A Beginner's How-to Tap Dance Guide
If you are somewhat new to tap dancing, this page is for you! You are going to learn some of the basic tap steps that give all tap dancers a solid foundation. Watch out though! Typed tap dancing steps are not easy to follow.
It would be best if you read the counts that we type out for you. The counts follow the steps in (brackets). When necessary, right and left foot are indicated by (R) and (L), respectively. Pay close attention to the CAPITAL letters also, which will highlight the accented steps. (Accented steps are the ones that are emphasized in a combination. Technically, any step can be accented, but as a beginner it is recommended that you follow the traditional accents.) Additionally, pictures are provided of my own feet doing the steps so that you know how they are supposed to look.
The basic steps that I will be explaining include: the FLAP, SHUFFLE, and SINGLE TIME STEP. Then, I will leave you with links for MORE INFORMATION if you are interested in learning more steps. Good luck!
First, I will be explaining how to do a flap. A flap requires you to use only the balls of your feet. There are no heels involved whatsoever. Stand on your left foot and keep all of your weight on that foot. Pick up your right foot (bending your knee back) and brush the ball of your right foot forward on the ground. Then touch the ground with the ball of your right foot (1-2, “fa-lap”). Pull your right foot back off the ground, bending your knee back again and repeat.
Having a hard time keeping your balance? You may not be bending your knees enough. It is important to keep both of your knees (right and left, but especially left) elastic. Keeping your left knee bent gives you enough cushioning to do complex steps and get all of the correct sounds with your right foot. If you are having a hard time getting in the 1-2 sound, you may be curling up your toes in your shoes. Remain relaxed and shake out your feet if this is happening. Then, try again. When you have successfully completed 8 on your right foot, place your weight on your right foot (with your knee bent!) and flap with your left.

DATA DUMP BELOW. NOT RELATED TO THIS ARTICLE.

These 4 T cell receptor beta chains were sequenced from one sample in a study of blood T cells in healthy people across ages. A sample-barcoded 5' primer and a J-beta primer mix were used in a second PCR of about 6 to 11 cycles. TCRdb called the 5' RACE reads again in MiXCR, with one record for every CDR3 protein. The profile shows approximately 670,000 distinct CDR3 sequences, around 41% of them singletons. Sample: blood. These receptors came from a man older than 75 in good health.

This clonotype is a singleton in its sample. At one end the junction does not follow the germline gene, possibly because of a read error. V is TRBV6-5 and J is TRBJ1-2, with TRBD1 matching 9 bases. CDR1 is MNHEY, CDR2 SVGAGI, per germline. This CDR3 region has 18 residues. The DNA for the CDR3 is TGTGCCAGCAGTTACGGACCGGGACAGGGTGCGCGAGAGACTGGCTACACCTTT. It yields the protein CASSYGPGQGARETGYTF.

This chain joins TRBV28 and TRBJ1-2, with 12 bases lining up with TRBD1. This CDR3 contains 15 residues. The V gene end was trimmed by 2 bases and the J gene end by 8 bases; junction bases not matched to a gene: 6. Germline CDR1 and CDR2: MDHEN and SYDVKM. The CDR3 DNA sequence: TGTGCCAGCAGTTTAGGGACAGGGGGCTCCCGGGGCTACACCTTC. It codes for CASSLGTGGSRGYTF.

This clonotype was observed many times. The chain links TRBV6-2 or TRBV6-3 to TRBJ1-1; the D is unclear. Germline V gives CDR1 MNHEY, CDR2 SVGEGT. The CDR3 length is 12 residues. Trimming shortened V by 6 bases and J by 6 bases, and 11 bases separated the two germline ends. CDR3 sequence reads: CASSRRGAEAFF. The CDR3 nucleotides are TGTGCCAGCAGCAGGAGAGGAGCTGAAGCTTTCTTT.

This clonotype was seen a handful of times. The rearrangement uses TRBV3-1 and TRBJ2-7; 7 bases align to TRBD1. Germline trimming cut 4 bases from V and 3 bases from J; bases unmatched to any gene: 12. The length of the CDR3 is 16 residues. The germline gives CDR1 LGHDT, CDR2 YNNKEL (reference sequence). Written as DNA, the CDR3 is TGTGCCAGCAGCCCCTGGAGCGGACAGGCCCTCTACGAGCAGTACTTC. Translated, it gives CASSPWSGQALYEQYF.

When you have successfully completed the flap step, with the 1-2 sound, on both your right and left foot, you can move on to the shuffle.
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You can start out the shuffle by placing your weight on the left foot. Pick up your right foot and bend your right knee back. Then, swing your right foot forward and brush the ground with the ball of your right foot. When your right foot is forward in the air, swing it backward again and brush the ball of the foot against the ground, bending your right knee backward again. Finally, you can STEP on the right foot, with both the ball of your foot and the heel, as your last sound. So, the entire step can be simplified: brush ball front (R), brush ball back (R), step (R) (1-2-3, shu-ffle STEP). When you step on your right foot, make sure you place your weight on it. Now, you can repeat the shuffle on your left foot. Each time you do a shuffle, it will alternate right foot, then left foot.